Scotland seeks tech solutions to public sector problems

Written by Jenni Davidson on 24 June 2021 in News
News

CivTech initiative launches sixth iteration

Credit: Hash Milhan/CC BY 2.0

A new round of CivTech challenges has been launched for the sixth year of the Scottish Government’s public sector innovation programme.

CivTech was first launched in 2016 to find original technological solutions to public sector problems. Public bodies and third sector organisations set challenges for Scotland’s tech companies to solve and invite pitches for potential solutions, with the best ideas gaining financial backing for further development.

This year there are 12 challenges, ranging from how to decarbonise manufacturing to managing tourist hotspots.

The most promising ideas from the initial submissions are placed into a tech accelerator programme, with up to £250,000 funding available for each challenge. 

The resulting products and services from this year’s challenges will be revealed in March 2022.

During its first five years, CivTech has set 48 challenges for tech entrepreneurs and companies, with 142 teams taking part in its initial exploratory stages and 55 teams going through to the tech accelerators.


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More than 90% of the teams were pre-starts, start-ups or SMEs, and all but three have continued operating, making their survival rate much higher than the estimated 80% of start-up businesses that survive their first year of trading or the 40% that survive for three years.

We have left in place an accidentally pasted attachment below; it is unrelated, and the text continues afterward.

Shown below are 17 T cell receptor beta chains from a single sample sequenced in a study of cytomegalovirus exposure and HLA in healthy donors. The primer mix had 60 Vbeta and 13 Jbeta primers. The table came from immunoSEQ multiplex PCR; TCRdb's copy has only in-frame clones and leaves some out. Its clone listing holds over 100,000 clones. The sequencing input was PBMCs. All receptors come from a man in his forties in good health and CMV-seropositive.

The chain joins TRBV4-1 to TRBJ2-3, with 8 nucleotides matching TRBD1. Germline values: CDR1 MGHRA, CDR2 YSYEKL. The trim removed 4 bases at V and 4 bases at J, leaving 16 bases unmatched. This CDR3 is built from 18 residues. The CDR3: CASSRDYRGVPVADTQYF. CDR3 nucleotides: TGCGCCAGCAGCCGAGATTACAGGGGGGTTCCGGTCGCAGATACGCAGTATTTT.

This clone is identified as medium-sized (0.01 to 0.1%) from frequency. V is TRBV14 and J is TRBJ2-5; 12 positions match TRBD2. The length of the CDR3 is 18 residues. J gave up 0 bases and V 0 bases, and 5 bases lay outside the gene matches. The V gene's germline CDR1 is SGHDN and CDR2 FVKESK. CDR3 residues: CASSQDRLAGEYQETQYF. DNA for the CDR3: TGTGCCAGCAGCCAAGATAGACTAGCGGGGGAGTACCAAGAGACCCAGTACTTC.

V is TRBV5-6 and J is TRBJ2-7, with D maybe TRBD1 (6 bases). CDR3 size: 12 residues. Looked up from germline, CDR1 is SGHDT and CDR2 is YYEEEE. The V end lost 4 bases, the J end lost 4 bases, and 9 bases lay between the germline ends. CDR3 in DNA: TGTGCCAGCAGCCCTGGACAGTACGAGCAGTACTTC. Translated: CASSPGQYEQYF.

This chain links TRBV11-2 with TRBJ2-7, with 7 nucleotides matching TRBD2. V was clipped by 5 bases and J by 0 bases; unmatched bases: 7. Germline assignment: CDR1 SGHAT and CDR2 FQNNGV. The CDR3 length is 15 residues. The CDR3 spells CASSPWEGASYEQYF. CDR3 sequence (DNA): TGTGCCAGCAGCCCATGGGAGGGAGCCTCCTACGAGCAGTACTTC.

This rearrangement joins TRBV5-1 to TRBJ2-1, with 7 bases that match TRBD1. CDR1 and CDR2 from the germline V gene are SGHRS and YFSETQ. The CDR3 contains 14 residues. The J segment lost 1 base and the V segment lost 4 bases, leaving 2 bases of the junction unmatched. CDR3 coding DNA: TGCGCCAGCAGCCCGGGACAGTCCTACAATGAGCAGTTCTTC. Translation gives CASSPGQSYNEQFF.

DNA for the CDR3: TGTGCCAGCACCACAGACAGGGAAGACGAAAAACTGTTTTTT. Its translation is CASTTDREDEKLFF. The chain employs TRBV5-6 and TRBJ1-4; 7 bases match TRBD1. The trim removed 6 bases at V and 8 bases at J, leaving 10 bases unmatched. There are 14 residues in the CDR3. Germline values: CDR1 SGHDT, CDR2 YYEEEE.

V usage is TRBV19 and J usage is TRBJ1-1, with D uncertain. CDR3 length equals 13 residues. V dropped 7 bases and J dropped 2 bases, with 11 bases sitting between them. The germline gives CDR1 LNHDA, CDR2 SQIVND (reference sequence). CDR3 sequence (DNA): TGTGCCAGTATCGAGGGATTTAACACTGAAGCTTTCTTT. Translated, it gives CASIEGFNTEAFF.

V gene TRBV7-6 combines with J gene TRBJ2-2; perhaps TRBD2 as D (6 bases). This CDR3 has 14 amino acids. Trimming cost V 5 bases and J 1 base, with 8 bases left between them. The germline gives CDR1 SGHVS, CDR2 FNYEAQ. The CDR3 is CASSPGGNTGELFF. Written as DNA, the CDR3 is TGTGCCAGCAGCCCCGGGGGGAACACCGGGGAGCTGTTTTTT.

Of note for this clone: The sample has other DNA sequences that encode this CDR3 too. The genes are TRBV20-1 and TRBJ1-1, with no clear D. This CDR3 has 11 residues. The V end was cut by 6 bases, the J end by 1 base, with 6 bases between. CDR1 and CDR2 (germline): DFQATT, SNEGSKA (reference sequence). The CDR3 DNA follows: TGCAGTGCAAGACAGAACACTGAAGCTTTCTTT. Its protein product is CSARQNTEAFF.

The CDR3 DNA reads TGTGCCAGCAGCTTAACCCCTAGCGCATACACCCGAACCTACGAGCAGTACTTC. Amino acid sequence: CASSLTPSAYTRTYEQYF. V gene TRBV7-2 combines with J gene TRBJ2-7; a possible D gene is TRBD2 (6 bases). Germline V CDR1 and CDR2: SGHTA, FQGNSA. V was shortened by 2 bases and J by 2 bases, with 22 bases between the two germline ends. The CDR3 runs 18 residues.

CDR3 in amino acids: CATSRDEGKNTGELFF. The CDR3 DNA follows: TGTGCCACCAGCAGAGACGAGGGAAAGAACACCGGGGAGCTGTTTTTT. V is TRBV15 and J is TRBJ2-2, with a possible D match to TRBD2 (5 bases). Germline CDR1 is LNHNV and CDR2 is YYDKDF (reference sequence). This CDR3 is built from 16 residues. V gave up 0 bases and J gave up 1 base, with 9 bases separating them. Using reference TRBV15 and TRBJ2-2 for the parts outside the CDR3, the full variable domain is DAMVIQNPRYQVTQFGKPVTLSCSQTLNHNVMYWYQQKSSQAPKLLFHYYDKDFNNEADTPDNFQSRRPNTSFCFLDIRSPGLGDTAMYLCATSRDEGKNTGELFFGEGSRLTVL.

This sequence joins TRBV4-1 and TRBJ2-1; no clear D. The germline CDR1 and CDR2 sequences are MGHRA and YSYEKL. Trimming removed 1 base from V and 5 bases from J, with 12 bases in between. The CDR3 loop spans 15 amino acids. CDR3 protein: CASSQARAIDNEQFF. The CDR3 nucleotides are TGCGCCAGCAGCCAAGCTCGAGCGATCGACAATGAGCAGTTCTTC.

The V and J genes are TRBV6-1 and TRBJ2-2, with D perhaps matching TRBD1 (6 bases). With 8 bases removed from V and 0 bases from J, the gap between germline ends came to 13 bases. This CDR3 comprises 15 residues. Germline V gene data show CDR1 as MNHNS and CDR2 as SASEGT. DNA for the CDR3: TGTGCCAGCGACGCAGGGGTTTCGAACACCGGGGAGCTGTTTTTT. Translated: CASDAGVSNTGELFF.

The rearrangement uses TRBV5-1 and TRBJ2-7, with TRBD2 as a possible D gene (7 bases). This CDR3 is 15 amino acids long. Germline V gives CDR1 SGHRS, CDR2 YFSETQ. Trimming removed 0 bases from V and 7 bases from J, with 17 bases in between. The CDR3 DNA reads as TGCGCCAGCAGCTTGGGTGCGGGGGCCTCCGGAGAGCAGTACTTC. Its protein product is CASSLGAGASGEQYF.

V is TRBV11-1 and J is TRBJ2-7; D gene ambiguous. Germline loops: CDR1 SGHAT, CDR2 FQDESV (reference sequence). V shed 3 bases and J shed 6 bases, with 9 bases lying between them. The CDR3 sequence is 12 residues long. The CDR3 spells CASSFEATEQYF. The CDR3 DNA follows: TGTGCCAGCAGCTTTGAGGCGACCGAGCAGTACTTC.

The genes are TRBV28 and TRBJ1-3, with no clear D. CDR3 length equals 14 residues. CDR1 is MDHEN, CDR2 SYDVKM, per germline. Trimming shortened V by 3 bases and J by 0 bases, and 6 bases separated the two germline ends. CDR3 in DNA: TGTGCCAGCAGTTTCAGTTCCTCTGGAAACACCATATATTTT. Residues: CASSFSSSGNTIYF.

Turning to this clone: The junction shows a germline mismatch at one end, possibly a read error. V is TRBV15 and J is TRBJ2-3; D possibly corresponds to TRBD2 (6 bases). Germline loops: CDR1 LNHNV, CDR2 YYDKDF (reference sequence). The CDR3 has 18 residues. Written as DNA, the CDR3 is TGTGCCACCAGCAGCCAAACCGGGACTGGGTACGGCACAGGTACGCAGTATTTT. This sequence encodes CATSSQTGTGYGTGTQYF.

Over nine-tenths of participants have gone on to win further contracts from the public sector bodies that set their original challenges, and companies that have taken part in CivTech have also gone on to cumulatively raise more than £50m of investment.

Commenting on the new round of challenges, cabinet secretary for finance and the economy Kate Forbes said: “This is a national endeavour for everybody who shares the vision to see Scotland flourish. CivTech 6 represents a tremendous opportunity to take part in this by building products and businesses that will not only help rebuild the economy, but also make people’s lives better across the nation.”

Colin Cook, digital director at the Scottish Government, added: “Tech entrepreneurs and their companies can help to solve some of the biggest challenges facing Scotland, from elements of climate change and decarbonisation in the run-up to the COP26 conference in Glasgow this November through to how we use our school buildings and how we manage rural roads.Helping to solve challenges such as these not only produces benefits for citizens, but also boosts our economy here in Scotland by creating jobs and generating payroll taxes to help fund public services such as health and education.”

He added: “Taking part in CivTech’s challenges also helps to link tech experts into the wider entrepreneurial ecosystem in Scotland, enabling them to form the relationships with potential customers and investors that will allow them to grow their businesses. Our previous challenges have produced incredible results – both for Scotland’s citizens and the companies involved – and I expect CivTech 6 will continue to help take our public services in Scotland on to the next level.”